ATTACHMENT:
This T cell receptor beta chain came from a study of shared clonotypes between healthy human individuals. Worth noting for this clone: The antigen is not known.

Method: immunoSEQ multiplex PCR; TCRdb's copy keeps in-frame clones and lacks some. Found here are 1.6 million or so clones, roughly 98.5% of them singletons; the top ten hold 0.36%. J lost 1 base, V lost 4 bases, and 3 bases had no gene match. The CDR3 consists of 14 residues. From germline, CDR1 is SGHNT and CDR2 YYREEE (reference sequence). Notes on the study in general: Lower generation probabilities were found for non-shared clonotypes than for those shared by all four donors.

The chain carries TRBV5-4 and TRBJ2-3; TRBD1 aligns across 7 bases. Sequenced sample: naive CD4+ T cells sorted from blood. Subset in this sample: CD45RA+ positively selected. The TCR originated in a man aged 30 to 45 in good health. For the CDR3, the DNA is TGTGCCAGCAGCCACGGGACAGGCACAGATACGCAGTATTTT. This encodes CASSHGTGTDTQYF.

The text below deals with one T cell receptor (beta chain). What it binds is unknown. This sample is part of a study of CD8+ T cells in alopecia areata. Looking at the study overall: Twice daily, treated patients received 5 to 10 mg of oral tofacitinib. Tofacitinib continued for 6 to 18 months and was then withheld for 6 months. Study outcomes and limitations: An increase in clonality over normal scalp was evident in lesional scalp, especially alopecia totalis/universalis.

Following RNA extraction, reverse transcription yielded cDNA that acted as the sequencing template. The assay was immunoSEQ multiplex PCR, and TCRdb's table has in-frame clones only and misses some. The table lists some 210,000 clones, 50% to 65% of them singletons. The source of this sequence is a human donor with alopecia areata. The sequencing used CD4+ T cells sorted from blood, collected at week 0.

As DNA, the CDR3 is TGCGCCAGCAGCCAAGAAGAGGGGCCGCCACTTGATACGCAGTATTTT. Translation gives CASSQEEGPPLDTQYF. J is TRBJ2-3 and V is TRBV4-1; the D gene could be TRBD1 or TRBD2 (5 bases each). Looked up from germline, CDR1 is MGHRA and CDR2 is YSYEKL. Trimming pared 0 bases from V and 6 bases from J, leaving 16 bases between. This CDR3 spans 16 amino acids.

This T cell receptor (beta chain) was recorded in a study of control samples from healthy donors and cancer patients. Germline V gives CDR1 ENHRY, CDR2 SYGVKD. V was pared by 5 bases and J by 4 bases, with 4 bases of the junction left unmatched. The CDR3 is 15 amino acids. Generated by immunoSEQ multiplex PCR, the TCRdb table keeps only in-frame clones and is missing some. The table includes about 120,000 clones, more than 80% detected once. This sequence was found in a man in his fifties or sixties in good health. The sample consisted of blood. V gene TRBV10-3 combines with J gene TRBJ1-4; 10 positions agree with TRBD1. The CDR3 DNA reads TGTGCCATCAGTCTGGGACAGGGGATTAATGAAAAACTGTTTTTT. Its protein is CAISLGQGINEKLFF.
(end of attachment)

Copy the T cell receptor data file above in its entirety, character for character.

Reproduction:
This T cell receptor beta chain came from a study of shared clonotypes between healthy human individuals. Worth noting for this clone: The antigen is not known.

Method: immunoSEQ multiplex PCR; TCRdb's copy keeps in-frame clones and lacks some. Found here are 1.6 million or so clones, roughly 98.5% of them singletons; the top ten hold 0.36%. J lost 1 base, V lost 4 bases, and 3 bases had no gene match. The CDR3 consists of 14 residues. From germline, CDR1 is SGHNT and CDR2 YYREEE (reference sequence). Notes on the study in general: Lower generation probabilities were found for non-shared clonotypes than for those shared by all four donors.

The chain carries TRBV5-4 and TRBJ2-3; TRBD1 aligns across 7 bases. Sequenced sample: naive CD4+ T cells sorted from blood. Subset in this sample: CD45RA+ positively selected. The TCR originated in a man aged 30 to 45 in good health. For the CDR3, the DNA is TGTGCCAGCAGCCACGGGACAGGCACAGATACGCAGTATTTT. This encodes CASSHGTGTDTQYF.

The text below deals with one T cell receptor (beta chain). What it binds is unknown. This sample is part of a study of CD8+ T cells in alopecia areata. Looking at the study overall: Twice daily, treated patients received 5 to 10 mg of oral tofacitinib. Tofacitinib continued for 6 to 18 months and was then withheld for 6 months. Study outcomes and limitations: An increase in clonality over normal scalp was evident in lesional scalp, especially alopecia totalis/universalis.

Following RNA extraction, reverse transcription yielded cDNA that acted as the sequencing template. The assay was immunoSEQ multiplex PCR, and TCRdb's table has in-frame clones only and misses some. The table lists some 210,000 clones, 50% to 65% of them singletons. The source of this sequence is a human donor with alopecia areata. The sequencing used CD4+ T cells sorted from blood, collected at week 0.

As DNA, the CDR3 is TGCGCCAGCAGCCAAGAAGAGGGGCCGCCACTTGATACGCAGTATTTT. Translation gives CASSQEEGPPLDTQYF. J is TRBJ2-3 and V is TRBV4-1; the D gene could be TRBD1 or TRBD2 (5 bases each). Looked up from germline, CDR1 is MGHRA and CDR2 is YSYEKL. Trimming pared 0 bases from V and 6 bases from J, leaving 16 bases between. This CDR3 spans 16 amino acids.

This T cell receptor (beta chain) was recorded in a study of control samples from healthy donors and cancer patients. Germline V gives CDR1 ENHRY, CDR2 SYGVKD. V was pared by 5 bases and J by 4 bases, with 4 bases of the junction left unmatched. The CDR3 is 15 amino acids. Generated by immunoSEQ multiplex PCR, the TCRdb table keeps only in-frame clones and is missing some. The table includes about 120,000 clones, more than 80% detected once. This sequence was found in a man in his fifties or sixties in good health. The sample consisted of blood. V gene TRBV10-3 combines with J gene TRBJ1-4; 10 positions agree with TRBD1. The CDR3 DNA reads TGTGCCATCAGTCTGGGACAGGGGATTAATGAAAAACTGTTTTTT. Its protein is CAISLGQGINEKLFF.